Getting M'sians out of N Korea is priority: KL
M'sia PM softens tone on Pyongyang
KUALA LUMPUR: Malaysian Prime Minister Najib Razak struck a softer tone with North Korea yesterday, a day after accusing it of assassinating the estranged half-brother of its leader Kim Jong Un and treating Malaysians as "hostages".
Malaysian police have identified eight North Koreans wanted for questioning in connection with the killing of Mr Kim Jong Nam at Kuala Lumpur International Airport on Feb 13. Three of them are hiding in the North Korean embassy.
In a bid to "ensure the safety" of its diplomats and citizens in Malaysia, the North retaliated by banning Malaysians from leaving the country until the case was "properly solved".
"What we are facing now is the result of their action in assassinating their own citizen in Malaysia, on Malaysian soil, using a strictly banned chemical weapon," Mr Najib told state media agency Bernama on Tuesday.
But faced with the priority of securing the release of 11 Malaysians stuck in North Korea, he sounded more conciliatory in Parliament yesterday, saying there were no plans to cut diplomatic ties, Reuters reported.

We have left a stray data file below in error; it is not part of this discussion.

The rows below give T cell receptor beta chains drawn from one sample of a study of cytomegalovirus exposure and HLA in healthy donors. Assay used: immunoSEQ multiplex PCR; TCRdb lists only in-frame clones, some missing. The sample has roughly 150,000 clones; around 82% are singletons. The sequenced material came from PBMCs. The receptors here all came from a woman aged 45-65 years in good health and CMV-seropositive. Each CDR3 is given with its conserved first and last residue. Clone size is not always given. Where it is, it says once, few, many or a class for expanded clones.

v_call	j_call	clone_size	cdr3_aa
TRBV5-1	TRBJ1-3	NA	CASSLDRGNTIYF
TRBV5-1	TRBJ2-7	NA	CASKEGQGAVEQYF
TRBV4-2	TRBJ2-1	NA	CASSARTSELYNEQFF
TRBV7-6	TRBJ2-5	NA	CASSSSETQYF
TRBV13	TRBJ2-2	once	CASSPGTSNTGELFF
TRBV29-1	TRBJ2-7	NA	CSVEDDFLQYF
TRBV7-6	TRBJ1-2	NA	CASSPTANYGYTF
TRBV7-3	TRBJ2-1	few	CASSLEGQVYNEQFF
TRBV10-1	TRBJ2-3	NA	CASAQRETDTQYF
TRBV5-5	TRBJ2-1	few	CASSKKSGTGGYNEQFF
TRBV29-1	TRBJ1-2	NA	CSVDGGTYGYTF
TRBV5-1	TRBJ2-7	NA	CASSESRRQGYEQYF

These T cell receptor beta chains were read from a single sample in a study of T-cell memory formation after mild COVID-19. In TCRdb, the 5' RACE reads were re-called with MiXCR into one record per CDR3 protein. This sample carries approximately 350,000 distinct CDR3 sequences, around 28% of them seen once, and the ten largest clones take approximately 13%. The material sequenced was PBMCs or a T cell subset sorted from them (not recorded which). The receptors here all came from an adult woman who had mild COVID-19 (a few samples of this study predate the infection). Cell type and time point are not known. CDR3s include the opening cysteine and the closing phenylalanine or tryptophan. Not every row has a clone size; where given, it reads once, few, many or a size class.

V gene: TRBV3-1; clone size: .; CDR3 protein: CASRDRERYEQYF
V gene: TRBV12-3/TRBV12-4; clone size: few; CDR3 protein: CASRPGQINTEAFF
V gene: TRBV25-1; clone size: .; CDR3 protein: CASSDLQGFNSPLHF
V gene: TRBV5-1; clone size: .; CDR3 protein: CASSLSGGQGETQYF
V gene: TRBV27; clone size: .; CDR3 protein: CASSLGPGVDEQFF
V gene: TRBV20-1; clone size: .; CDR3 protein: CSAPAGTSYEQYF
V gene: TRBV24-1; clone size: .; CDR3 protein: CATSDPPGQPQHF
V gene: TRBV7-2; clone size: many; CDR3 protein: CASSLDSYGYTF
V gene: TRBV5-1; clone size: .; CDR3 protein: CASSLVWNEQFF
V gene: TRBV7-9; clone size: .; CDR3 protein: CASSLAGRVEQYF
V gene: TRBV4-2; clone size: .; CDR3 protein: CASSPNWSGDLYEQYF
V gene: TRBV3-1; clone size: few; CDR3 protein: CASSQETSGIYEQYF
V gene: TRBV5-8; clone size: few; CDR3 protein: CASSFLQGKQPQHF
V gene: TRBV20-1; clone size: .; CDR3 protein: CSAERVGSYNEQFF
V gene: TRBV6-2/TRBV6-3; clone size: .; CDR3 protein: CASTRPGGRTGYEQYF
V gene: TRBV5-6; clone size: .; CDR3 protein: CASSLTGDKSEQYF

"We are a country that's friendly to them," he said, after reassuring MPs that the three embassy staff, six family members and two other Malaysians in North Korea were safe.
Mr Najib declined to elaborate on the next steps.
Kuala Lumpur announced the expulsion of North Korea's ambassador over the weekend and Pyongyang retaliated in kind, AFP reported.
Said Mr Najib: "We didn't pick a quarrel with them but when a crime has been committed... in Malaysia, we are duty bound to protect the interests of Malaysians."
Deputy Prime Minister Ahmad Zahid Hamidi said the security of Malaysians in North Korea was a primary concern, and he believed Pyongyang would be willing to negotiate.
He said: "So far we believe they're going to act rationally, and we believe what is important is for us to maintain our diplomatic relationship with them."
In Sarawak, 37 North Koreans were detained on Tuesday at a construction site for overstaying their visas, a state government source said.
They were among 176 North Koreans working in the East Malaysian state. But those who overstayed will be given 30-day extensions, an immigration source said.